Gold prospectors have uncovered human remains in the remote Eastern Oregon desert that may be from a World War II bomber crash near the Nevada border.
Charred pieces of a skull, vertebrae, fingers, legs and hips were found at the site where a B-24 Liberator bomber went down in early 1945, said Sonja Whittington, spokeswoman for Mountain Home Air Force Base in Idaho.
But little is left of the plane except four badly damaged, 1,200-horsepower Pratt & Whitney engines, scattered wiring and aluminum. The fuselage, tail and 110-foot wings are gone, either destroyed in the crash or carried away later, Whittington said.
The crash site is on a rugged desert slope in the Pueblo Mountains within a wilderness study area southeast of Fields. The area is administered by the U.S. Bureau of Land Management.
Harney County Sheriff Dave Glerup said the weekly Burns Times-Herald on March 9, 1945, told the story of the bomber going down seven days earlier, on March 2, killing a crew of nine. People in the area heard a crash followed by two explosions, the article said.
Glerup said the article quoted ranchers who said Army personnel removed the bodies. The impact of the crash probably made recovery of all of the remains impossible, Glerup said.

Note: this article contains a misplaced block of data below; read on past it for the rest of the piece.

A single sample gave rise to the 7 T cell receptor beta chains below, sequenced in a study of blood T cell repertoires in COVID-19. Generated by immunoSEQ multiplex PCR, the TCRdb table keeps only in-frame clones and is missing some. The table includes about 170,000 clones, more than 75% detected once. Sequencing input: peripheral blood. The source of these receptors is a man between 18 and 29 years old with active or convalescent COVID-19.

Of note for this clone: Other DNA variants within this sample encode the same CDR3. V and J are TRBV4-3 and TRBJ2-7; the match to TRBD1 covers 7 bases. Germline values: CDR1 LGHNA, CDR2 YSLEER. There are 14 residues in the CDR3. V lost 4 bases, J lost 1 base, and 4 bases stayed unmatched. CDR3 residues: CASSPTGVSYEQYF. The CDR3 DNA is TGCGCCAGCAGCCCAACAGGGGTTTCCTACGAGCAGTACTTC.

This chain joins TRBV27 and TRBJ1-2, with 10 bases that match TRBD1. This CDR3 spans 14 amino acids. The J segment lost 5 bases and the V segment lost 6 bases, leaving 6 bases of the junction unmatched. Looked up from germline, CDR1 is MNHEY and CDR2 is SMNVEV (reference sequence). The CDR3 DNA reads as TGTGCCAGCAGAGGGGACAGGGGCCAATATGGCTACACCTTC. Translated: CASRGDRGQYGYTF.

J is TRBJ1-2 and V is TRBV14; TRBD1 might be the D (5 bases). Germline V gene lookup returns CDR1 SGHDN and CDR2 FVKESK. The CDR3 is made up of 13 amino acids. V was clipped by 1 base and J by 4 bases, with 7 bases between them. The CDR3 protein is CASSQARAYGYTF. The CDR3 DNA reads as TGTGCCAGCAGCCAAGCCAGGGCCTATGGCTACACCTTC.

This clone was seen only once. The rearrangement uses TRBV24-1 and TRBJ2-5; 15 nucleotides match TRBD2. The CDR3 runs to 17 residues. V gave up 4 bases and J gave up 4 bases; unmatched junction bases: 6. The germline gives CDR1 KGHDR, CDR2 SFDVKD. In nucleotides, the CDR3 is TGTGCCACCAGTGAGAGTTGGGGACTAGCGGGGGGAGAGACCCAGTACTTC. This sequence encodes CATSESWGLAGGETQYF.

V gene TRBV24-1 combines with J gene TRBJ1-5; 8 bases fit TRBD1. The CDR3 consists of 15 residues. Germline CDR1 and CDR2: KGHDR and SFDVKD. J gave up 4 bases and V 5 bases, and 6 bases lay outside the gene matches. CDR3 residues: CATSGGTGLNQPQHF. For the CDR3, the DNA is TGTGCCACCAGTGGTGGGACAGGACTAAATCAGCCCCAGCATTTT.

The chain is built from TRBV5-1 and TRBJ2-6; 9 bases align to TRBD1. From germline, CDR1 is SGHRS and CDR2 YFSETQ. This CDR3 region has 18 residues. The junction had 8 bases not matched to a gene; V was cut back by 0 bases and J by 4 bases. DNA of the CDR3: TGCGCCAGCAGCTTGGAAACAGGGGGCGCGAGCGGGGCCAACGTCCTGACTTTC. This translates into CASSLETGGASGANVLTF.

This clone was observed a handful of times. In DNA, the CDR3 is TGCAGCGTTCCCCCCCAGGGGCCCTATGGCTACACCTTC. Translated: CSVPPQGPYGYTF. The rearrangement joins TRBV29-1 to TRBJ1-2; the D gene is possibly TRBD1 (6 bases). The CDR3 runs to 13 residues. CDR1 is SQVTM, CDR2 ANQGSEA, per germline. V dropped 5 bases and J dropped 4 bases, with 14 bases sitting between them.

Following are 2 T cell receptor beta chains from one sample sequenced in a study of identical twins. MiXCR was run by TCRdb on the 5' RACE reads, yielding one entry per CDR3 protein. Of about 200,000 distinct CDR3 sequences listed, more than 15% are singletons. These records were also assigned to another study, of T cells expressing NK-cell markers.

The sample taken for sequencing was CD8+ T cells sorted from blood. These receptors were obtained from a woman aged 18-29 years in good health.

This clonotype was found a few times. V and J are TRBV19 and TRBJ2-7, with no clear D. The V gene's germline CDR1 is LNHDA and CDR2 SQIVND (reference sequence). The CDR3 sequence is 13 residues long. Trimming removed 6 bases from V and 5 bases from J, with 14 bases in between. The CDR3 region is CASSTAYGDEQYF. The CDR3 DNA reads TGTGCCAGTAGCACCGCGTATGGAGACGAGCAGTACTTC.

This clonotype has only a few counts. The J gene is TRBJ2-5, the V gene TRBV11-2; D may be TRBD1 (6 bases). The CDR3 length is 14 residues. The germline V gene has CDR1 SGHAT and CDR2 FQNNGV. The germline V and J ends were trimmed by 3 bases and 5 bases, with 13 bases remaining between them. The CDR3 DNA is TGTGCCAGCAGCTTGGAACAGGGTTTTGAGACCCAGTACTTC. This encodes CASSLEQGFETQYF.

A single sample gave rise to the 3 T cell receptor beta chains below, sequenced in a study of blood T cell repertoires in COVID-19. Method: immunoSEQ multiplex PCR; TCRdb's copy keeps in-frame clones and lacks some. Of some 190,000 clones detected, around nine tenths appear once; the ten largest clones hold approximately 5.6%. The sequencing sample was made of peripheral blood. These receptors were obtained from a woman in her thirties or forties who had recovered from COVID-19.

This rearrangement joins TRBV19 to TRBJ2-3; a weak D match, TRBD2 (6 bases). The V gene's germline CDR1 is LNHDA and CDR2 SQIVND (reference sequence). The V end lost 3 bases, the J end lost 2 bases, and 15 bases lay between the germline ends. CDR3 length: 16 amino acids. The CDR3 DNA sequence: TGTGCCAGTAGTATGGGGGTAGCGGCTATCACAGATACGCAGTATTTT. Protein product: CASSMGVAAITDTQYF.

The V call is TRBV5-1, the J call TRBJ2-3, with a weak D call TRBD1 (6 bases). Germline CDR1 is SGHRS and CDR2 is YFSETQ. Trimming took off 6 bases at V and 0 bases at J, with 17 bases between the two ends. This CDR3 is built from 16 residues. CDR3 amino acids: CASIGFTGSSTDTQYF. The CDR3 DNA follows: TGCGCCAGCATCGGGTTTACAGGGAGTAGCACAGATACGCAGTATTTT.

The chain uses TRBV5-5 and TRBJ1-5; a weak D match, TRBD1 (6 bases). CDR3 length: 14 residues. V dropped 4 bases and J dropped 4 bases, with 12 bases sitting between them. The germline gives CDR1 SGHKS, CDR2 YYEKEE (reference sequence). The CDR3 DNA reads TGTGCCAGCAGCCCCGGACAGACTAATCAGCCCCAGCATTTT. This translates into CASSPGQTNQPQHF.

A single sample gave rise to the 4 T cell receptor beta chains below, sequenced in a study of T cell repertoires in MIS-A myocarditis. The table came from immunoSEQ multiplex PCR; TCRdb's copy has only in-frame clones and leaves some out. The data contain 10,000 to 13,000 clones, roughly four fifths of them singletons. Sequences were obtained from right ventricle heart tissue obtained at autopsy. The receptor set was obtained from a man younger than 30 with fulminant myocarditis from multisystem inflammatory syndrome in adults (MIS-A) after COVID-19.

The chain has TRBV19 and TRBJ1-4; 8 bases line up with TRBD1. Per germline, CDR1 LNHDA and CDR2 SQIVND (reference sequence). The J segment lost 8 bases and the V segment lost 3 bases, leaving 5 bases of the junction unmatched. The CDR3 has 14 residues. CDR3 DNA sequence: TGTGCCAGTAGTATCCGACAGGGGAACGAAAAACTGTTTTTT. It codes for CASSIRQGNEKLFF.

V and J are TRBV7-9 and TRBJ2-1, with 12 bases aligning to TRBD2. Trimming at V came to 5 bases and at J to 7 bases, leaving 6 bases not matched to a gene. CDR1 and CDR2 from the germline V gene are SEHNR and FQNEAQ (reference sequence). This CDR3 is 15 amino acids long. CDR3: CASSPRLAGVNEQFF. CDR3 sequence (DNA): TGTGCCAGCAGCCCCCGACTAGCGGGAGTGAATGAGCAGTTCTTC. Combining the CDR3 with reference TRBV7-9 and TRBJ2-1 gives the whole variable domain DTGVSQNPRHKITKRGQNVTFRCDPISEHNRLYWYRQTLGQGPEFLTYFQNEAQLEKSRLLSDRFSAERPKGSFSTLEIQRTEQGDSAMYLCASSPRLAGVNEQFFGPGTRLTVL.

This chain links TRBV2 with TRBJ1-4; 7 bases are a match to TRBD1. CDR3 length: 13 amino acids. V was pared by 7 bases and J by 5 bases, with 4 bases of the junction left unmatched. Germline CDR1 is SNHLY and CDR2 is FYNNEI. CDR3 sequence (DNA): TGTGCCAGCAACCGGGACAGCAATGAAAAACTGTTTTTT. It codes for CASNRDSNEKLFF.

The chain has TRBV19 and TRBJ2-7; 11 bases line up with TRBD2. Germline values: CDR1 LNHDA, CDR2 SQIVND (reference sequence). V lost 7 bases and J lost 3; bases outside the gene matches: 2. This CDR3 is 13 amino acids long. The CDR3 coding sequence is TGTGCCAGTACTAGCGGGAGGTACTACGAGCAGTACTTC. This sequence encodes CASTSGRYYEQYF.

Prospectors Dan Anderson, 43, and Lenny Keith Kollas, 44, were digging July 2 for gold when they found the bones, a pocket watch, wristwatch, pliers, dog tags, belt buckles and other artifacts.
“I’m going to get an archaeologist and the military here,” Glerup said last week, after deciding against excavating for more bones. “I’m going to take the bones he’s collected back to town.”
Shari Lawrence of the Army Personnel Command in Alexandria, Va., said the Army would bring a team of soldiers and an anthropologist to the site and remove the remains as soon as possible.
“It is a priority for us to get out and take care of this,” she said.
Between 1941 and the end of the war, 18,188 B-24 bombers were built.
The Liberator carried a crew of 10 for combat operations. It had a top speed of 290 mph and a range of 2,100 miles with an 8,800-pound bomb load.
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